While I have been using HTTPS for a while now and even went through trouble to include my domains for HSTS preloading, one security improvement I never opted to do was inclusion of HTTP Public Key Pinning header (HPKP for friends).
While not impossible to do, on short lived certificates (e.g. Let's Encrypt) it was simply too much trouble to bother. And I wasn't the only one to think so - less than 400 sites (out of top 1 million) decided to bother. Stakes were simply too high that a small mistake on web configuration side might kill your website connectivity.
And so, with Chrome 67, Google is abandoning it.
Replacement for HPKP is offered in the form of the new CT-Expect header. Major benefits are both ease of configuration (just include header) and reliance on the already existing certificate transparency reports to detect issues. While not offering low-level control as HPKP does, it does increase certificate security significantly.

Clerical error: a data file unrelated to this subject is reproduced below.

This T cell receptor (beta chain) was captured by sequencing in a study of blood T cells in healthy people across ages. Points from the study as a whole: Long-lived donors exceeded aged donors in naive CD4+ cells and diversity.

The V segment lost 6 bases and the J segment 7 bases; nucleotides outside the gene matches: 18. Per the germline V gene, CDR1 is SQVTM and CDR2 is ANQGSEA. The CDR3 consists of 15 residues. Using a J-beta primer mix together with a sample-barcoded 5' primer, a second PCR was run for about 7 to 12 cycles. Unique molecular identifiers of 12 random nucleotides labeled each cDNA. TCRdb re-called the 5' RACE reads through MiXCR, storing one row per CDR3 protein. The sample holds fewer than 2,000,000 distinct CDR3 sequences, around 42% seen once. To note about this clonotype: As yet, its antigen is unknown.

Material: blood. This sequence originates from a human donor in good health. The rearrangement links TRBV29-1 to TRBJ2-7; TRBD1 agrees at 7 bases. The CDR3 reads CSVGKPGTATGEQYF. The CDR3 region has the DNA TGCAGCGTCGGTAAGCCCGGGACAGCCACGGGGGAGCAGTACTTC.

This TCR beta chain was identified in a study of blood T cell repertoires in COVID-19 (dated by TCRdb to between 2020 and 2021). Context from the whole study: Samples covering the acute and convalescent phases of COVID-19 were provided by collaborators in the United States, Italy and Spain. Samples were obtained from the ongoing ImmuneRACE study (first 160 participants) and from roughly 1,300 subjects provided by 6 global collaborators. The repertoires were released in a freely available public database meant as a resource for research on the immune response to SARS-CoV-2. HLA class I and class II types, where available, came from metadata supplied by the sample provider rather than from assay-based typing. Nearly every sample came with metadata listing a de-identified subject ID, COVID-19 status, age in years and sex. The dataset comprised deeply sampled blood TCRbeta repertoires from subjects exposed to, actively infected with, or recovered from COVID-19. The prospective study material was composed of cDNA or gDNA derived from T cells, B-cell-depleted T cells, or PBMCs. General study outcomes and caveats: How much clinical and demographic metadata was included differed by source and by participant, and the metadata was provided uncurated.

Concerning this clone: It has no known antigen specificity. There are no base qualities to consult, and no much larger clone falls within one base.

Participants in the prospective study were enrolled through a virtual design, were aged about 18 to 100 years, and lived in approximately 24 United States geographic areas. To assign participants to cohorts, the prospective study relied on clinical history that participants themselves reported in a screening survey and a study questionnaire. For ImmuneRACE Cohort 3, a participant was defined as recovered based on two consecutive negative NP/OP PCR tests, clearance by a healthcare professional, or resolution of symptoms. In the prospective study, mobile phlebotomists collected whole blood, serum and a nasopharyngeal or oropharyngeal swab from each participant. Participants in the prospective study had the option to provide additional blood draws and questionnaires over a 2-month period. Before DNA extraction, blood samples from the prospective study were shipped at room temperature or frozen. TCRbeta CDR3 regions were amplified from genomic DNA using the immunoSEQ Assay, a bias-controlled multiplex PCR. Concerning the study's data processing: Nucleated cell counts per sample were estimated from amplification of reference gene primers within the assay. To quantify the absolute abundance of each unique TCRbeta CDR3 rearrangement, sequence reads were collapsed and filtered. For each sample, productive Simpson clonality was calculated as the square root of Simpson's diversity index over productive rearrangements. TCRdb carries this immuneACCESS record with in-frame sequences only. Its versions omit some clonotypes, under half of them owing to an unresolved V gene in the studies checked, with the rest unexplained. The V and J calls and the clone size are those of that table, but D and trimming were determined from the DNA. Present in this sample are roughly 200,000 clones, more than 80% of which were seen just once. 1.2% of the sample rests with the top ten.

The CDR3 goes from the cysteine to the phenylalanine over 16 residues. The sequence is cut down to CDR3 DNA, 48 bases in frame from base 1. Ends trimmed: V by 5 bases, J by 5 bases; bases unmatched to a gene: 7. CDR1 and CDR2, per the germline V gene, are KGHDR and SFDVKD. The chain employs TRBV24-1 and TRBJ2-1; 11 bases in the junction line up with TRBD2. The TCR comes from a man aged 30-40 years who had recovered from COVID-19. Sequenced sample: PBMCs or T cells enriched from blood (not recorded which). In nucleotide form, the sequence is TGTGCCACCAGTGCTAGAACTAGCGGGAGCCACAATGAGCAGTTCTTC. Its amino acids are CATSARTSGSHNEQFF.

For my site, turning it on was as easy as adding a single directive in Apache httpd.conf:
Header always set Expect-CT "max-age=86400"
While this does require some support on the side of certificate authority, it's nothing major. And you should probably run away if your authority has issues with it. When even free Let's Encrypt supports certificate transparency, there is no excuse for others.
Whether this header will stick around for a while or also die in obscurity is hard to tell. However, it's simplicity does make lasting implementation probable.